In March 1913, Wells-Barnett traveled to the first suffrage parade in Washington D.C., an event organized by the National American Woman Suffrage Association. On the day of the parade, Wells-Barnett and sixty other black women arrived to march with the Illinois delegation, but were immediately advised, as women of color, to march in the back, so as to not upset the Southern delegates. Wells-Barnett refused, arguing: “Either I go with you or not at all. I am not taking this stand because I personally wish for recognition. I am doing it for the future benefit of my whole race.” She initially left the scene, therefore convincing the crowd that she was complying with the request. However, she quickly returned and marched alongside her own Illinois delegation, supported by her white co-suffragists Belle Squires and Virginia Brooks. This event received massive newspaper coverage and shed light on the reality for African-American participation in politics.
Wells-Barnett’s largely community-based efforts, especially with the Alpha Suffrage Club, helped the women’s suffrage movement reach its success. Her work helped pass the Presidential and Municipal Bill in Illinois in June 1913, giving women over age 21 partial suffrage (the right to vote in presidential and municipal, but not state, elections). She helped register women voters and constantly encouraged women who remained doubtful of their place in the electoral process. Even after the Nineteenth Amendment was adopted in 1920, Wells-Barnett traveled throughout Chicago and Illinois emboldening African-American women to vote and participate in politics.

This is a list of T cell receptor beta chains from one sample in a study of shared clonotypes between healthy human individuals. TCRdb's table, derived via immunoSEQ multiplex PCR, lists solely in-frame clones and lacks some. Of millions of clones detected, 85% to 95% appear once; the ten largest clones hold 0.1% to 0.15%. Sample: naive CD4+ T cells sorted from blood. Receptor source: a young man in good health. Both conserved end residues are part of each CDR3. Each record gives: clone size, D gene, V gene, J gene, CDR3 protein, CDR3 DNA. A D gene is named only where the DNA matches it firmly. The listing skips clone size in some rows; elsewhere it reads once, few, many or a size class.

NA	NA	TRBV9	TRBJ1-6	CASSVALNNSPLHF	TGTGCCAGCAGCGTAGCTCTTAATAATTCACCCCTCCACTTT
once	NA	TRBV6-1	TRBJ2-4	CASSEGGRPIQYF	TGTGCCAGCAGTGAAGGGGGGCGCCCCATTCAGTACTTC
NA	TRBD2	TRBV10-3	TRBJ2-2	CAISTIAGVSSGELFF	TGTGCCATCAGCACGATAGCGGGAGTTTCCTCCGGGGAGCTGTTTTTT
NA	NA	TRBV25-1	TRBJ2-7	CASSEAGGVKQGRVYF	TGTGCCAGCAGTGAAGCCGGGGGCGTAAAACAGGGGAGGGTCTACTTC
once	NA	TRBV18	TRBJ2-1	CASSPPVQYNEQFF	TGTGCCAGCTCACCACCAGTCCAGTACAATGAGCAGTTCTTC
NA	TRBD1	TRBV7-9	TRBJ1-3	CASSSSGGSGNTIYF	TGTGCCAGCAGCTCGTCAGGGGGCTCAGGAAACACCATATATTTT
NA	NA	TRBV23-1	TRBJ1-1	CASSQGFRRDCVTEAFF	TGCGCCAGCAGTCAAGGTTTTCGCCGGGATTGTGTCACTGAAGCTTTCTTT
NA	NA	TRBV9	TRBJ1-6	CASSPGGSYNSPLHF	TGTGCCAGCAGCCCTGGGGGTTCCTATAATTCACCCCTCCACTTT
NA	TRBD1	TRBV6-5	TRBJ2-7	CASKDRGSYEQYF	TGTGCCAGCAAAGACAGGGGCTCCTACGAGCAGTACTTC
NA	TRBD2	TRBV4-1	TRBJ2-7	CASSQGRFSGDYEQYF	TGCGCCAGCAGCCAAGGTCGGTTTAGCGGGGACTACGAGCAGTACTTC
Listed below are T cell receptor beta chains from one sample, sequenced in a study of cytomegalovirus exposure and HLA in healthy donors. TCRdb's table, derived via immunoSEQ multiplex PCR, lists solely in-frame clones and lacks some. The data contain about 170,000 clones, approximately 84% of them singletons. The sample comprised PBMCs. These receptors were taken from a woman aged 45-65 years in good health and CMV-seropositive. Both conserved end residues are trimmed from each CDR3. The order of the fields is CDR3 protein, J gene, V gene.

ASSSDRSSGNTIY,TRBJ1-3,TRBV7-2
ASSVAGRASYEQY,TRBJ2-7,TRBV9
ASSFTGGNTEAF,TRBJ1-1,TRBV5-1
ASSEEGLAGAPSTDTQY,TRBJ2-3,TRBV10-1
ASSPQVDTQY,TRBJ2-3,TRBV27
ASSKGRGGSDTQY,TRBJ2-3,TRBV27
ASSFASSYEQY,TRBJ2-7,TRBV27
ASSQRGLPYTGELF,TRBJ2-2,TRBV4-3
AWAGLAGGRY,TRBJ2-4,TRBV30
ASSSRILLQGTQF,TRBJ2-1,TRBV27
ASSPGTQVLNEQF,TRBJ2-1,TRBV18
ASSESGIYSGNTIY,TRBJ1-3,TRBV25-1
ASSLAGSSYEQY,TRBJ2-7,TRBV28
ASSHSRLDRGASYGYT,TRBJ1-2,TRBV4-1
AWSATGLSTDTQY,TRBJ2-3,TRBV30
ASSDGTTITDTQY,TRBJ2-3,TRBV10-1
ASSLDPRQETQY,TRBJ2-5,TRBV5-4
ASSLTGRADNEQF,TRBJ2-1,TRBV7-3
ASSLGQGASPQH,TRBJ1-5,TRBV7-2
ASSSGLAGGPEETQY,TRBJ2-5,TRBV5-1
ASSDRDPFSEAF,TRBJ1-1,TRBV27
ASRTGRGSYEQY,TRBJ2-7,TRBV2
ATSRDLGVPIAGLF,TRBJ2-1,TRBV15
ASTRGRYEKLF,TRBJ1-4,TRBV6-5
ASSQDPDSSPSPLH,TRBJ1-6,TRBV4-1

Today, Ida B. Wells-Barnett is recognized for her outstanding courage in expanding opportunities for women of color in the suffrage movement, for her journalistic talent, and for efforts to raise awareness of the horrors of lynching. The National Association of Black Journalists offers the Ida B. Wells Award yearly in remembrance of her leadership, while the city of Chicago has plans to build a statue in her honor. In 1990, Wells was also honored as a human rights activist on a postage stamp. Along with these acknowledgements, the Ida B. Wells Museum is located in her hometown of Holly Springs, Mississippi to celebrate and remember her life’s work for African-Americans and women.
- Duran, Jane. “IDA B. WELLS AND THE FORCES OF DEMOCRATIZATION.” Ethnic Studies Review 35.1 (2012): 89-0_9.
- Silkey, Sarah L. Black Woman Reformer: Ida B. Wells, Lynching, & Transatlantic Activism. Athens, GA: U of Georgia, 2015. Print.
- Spruill, Marjorie Julian. One Woman, One Vote: Rediscovering the Woman Suffrage Movement. Troutdale, OR: NewSage, 1995. Print.
By: Alice Janigro, Tufts University student